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Related in: MedlinePlus

Demonstration of the signal-to-noise and spatial resolution of our measurements. The fluorescence intensity is bright (typical signal-to-noise ratio of 10:1). Two pairs of telomeres are shown, 1200 nm apart (top), which can be easily separated, and 400 nm apart (bottom). The inserts show the actual images.
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Figure 3: Demonstration of the signal-to-noise and spatial resolution of our measurements. The fluorescence intensity is bright (typical signal-to-noise ratio of 10:1). Two pairs of telomeres are shown, 1200 nm apart (top), which can be easily separated, and 400 nm apart (bottom). The inserts show the actual images.

Mentions: The optical resolution and signal-to-noise ratio are presented in Fig. 3. The images of two neighbouring telomeres that are 1200 nm and 400 nm apart, and the corresponding intensity along the line connecting the pair, indicates the smallest telomere distance that can still be unambiguously distinguished (approximately 200 nm).


The three-dimensional organization of telomeres in the nucleus of mammalian cells.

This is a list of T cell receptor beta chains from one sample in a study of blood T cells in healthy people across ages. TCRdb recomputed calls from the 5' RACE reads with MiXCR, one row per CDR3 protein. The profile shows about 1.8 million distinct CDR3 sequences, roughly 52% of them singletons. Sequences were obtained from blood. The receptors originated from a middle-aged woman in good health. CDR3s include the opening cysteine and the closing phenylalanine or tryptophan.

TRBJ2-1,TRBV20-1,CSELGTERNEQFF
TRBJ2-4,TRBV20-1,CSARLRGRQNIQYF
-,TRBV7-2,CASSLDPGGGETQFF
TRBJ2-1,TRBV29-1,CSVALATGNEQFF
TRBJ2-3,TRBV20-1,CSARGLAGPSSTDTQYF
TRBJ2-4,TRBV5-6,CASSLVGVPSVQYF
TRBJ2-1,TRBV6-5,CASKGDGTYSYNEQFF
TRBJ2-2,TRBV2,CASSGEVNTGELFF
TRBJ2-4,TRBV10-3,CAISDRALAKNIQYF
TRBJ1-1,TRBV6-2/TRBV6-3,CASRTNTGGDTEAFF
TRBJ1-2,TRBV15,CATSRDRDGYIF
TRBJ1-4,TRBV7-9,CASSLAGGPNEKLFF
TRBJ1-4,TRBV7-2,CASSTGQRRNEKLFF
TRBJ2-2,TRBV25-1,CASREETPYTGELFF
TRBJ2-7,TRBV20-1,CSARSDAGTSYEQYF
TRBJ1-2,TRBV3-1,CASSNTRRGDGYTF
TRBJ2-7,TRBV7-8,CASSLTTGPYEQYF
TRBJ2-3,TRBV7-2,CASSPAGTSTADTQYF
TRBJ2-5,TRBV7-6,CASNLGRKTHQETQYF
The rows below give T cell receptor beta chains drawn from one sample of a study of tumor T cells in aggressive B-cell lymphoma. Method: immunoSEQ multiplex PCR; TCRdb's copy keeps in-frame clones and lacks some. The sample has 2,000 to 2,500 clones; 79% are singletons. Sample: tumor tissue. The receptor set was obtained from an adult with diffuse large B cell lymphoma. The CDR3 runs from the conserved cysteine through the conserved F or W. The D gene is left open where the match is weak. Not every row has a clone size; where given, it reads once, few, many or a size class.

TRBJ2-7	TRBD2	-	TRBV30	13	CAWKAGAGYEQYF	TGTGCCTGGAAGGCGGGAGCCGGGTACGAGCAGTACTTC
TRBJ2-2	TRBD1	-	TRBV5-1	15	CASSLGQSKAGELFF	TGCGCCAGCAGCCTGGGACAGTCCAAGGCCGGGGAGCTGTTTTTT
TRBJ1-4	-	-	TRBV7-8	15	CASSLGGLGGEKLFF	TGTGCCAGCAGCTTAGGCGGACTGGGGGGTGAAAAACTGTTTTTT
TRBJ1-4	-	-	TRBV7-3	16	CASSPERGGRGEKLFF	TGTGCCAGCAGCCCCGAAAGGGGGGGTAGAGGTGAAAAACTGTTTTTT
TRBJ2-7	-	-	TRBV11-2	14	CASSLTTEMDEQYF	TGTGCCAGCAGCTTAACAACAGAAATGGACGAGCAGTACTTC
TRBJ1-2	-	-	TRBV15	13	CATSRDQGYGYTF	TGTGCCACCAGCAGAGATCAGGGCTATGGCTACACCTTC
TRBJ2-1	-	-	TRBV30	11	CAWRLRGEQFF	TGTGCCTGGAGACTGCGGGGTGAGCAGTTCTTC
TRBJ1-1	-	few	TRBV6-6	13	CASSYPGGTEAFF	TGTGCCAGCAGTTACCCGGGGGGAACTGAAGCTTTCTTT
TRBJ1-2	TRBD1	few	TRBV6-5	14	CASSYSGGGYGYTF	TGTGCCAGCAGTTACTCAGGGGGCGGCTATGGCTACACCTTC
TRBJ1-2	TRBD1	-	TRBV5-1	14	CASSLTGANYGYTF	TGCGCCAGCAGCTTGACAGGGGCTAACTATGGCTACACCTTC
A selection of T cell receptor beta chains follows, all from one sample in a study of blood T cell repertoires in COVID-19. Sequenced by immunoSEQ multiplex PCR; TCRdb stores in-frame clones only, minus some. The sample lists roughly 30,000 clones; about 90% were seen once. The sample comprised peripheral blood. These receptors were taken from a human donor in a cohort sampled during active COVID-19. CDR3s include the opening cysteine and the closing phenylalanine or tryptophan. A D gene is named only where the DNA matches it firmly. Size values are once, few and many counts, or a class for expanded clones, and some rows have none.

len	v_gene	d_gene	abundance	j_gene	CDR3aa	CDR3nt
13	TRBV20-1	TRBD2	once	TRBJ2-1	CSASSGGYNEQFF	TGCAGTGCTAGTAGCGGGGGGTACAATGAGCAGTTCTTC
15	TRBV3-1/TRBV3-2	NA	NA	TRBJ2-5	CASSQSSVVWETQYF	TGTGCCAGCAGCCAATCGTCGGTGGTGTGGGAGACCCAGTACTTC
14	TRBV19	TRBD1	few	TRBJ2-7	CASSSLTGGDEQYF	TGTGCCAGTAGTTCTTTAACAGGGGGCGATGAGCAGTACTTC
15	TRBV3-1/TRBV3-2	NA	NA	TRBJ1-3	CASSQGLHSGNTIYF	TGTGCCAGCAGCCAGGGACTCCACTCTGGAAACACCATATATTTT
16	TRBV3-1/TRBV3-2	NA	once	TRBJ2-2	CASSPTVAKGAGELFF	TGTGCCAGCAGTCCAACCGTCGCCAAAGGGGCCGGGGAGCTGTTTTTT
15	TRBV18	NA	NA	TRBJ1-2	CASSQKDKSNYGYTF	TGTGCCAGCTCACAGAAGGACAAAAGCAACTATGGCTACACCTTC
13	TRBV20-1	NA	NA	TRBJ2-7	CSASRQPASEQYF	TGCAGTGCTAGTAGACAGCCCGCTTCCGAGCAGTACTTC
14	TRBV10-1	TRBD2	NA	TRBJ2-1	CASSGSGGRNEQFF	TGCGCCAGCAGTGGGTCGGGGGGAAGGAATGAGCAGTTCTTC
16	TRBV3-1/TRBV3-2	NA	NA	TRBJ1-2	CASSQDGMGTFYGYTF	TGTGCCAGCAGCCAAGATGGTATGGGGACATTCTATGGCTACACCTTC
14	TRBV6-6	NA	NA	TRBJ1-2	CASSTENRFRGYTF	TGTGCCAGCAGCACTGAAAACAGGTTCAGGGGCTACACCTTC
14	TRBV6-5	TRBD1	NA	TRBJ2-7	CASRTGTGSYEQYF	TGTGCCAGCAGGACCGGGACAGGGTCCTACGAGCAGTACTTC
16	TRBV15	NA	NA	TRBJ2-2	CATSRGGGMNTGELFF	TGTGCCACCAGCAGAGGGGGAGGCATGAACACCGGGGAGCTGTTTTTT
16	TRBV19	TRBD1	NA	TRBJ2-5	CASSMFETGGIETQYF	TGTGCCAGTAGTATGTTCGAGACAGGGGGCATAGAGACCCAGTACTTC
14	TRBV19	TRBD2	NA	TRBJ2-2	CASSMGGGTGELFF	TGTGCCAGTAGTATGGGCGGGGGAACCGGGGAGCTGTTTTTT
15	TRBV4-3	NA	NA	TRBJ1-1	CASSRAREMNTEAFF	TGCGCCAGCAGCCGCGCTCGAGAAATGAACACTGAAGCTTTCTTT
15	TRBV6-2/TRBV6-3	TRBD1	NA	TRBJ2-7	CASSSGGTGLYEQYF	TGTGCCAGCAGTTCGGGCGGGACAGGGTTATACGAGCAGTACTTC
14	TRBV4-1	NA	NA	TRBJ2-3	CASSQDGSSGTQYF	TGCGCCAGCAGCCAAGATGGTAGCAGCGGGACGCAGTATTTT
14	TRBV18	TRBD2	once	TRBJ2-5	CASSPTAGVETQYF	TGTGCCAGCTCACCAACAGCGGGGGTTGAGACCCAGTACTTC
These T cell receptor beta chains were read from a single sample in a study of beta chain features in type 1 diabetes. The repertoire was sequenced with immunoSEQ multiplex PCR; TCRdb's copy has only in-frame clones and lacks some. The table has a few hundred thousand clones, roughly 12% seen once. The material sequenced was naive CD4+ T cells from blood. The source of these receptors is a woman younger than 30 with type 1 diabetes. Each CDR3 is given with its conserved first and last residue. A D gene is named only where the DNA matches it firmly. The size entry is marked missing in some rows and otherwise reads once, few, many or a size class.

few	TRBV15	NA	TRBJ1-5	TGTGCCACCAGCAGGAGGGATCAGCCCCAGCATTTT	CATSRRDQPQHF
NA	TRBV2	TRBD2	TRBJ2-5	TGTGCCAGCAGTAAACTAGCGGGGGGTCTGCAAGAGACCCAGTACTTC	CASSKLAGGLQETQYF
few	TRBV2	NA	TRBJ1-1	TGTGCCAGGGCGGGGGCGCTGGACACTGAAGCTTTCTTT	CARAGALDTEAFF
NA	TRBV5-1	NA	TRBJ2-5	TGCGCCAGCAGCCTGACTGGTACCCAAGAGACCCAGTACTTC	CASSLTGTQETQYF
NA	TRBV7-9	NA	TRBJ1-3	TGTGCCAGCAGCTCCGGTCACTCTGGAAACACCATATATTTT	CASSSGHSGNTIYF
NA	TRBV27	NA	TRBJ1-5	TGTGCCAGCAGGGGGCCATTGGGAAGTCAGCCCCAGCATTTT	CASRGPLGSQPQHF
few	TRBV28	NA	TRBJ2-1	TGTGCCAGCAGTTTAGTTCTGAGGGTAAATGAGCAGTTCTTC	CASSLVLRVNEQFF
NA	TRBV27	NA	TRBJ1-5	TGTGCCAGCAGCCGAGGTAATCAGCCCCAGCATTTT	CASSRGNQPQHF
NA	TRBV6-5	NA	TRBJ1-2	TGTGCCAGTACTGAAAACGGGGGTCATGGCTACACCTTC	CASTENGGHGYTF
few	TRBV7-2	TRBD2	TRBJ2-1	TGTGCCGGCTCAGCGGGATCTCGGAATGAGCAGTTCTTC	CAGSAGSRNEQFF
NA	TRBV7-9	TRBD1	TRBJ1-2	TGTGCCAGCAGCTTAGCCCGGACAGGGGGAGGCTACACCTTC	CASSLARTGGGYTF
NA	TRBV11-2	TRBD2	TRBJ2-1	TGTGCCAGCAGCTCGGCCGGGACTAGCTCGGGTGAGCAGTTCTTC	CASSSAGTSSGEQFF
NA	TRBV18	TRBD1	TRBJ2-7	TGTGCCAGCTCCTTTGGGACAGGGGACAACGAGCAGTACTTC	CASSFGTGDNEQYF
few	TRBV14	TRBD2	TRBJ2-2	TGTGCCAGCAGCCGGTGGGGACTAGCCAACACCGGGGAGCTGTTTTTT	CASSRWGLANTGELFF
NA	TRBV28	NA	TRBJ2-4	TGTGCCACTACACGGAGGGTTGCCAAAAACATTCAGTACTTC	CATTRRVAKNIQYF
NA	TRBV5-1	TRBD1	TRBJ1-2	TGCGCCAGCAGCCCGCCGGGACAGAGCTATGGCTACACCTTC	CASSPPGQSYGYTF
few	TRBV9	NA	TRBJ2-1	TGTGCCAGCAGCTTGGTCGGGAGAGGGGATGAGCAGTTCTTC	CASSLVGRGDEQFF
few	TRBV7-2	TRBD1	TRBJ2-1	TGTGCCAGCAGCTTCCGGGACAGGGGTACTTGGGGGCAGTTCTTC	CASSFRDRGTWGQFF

Chuang TC, Moshir S, Garini Y, Chuang AY, Young IT, Vermolen B, van den Doel R, Mougey V, Perrin M, Braun M, Kerr PD, Fest T, Boukamp P, Mai S - BMC Biol. (2004)

Demonstration of the signal-to-noise and spatial resolution of our measurements. The fluorescence intensity is bright (typical signal-to-noise ratio of 10:1). Two pairs of telomeres are shown, 1200 nm apart (top), which can be easily separated, and 400 nm apart (bottom). The inserts show the actual images.
© Copyright Policy
Related In: Results  -  Collection

Show All Figures
getmorefigures.php?uid=PMC425602&req=5

Figure 3: Demonstration of the signal-to-noise and spatial resolution of our measurements. The fluorescence intensity is bright (typical signal-to-noise ratio of 10:1). Two pairs of telomeres are shown, 1200 nm apart (top), which can be easily separated, and 400 nm apart (bottom). The inserts show the actual images.
Mentions: The optical resolution and signal-to-noise ratio are presented in Fig. 3. The images of two neighbouring telomeres that are 1200 nm and 400 nm apart, and the corresponding intensity along the line connecting the pair, indicates the smallest telomere distance that can still be unambiguously distinguished (approximately 200 nm).